The military alliance’s office in Amman would be the first in the Arab region and comes as a result of close cooperation and strong bilateral ties between NATO and the kingdom, the Jordan News Agency quoted a high-ranking official in the military alliance as saying.
A NATO delegation is expected to visit Jordan in October, military and strategic expert Jalal al-Abadi told The New Arab’s sister site. He said cooperation between both sides goes back to 2005.
“Jordan could be the regional centre for the alliance, and through this centre there can be coordination with regional countries,” Al-Abadi told Al-Araby Al-Jadeed.
The Jordanian army already works closely with NATO forces and has deployed several hundred troops abroad to serve in UN peacekeeping missions, notably in Kosovo, Afghanistan and Libya. Several western nations, including the US, have military bases in the kingdom.
It is highly respected by most Western commanders and viewed as one of the most professional militaries in the Arab world. He noted that following Russia’s invasion of Ukraine, NATO began to anticipate threats which it feared could possibly affect its partners and allies in the Middle East and Africa.
The potential NATO centre in Amman would focus on training, combatting terrorism, intelligence work, logistical support, and cybersecurity revealed Al-Abadi, who considered Jordan to be a good pick due its close geographic proximity to Syria, Israel, Iraq “and most importantly Iran.”
He spoke of the financial benefits Jordan would reap from hosting the NATO office. According to the US State Department website, Washington is Jordan’s single largest provider of bilateral assistance.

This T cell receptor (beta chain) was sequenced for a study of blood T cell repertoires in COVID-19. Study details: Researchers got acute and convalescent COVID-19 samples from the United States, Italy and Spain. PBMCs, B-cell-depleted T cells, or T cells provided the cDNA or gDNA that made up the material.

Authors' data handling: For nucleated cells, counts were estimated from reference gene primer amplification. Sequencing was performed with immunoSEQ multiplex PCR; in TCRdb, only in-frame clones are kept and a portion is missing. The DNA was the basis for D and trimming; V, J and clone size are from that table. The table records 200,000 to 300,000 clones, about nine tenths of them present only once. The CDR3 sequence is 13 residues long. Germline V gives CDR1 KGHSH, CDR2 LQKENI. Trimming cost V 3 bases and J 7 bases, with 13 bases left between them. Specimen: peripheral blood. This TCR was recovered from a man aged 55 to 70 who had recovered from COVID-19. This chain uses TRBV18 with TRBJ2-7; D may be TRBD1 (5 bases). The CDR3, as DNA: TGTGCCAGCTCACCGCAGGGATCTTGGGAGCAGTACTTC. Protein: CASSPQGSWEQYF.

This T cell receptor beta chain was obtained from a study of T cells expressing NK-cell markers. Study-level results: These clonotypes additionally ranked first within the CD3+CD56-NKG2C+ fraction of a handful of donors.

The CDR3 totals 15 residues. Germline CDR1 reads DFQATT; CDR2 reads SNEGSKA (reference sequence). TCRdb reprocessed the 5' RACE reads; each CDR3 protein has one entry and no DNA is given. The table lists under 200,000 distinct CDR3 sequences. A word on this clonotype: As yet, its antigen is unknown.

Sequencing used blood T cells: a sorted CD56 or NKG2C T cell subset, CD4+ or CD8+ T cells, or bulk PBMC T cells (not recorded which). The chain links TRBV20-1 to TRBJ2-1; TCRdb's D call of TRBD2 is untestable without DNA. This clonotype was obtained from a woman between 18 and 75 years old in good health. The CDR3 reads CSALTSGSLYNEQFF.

As well as money given to Jordan through USAID, Washington has also provides $425 million in State Department Foreign Military Financing funds. Jordanian geopolitical analyst and journalist Amer Al-Sabaileh said a liaison office in Amman would come at no surprise considering Jordan is an ally of NATO, as he also listed the benefits of being a regional hub for the alliance.
“Jordan needs to develop its capabilities, raise its level of preparedness, and benefit from technological development, and needs permanent partners in the event of dangers, especially as it faces today a new pattern of drug gangs, dangers on the borders, and terrorism threats,” he told Al-Araby Al-Jadeed.
Since the start of the Syrian war in 2011, Jordan has been a transit route for drug gangs trying to reach the Gulf and other countries.
Bashar Al-Assad’s regime in Damascus has been pressured by Amman and Gulf states to curb the smuggling – especially of the cheap but highly dangerous amphetamine captagon.
Earlier this year, Jordan took military action inside Syria, striking and killing prominent drug lords. It has also issued several warnings for drug gangs to surrender themselves, following deadly clashes with smugglers along its 375km border with Syria.
Analysts believe that these rampant security issues could push Jordan towards a closer military alliance with the US and allies in the region, including Israel, which Jordan has shared diplomatic ties with since 1994.
In June last year, Jordan’s King Abdullah said he would be in favour of a Middle Eastern military alliance built on the same model as NATO.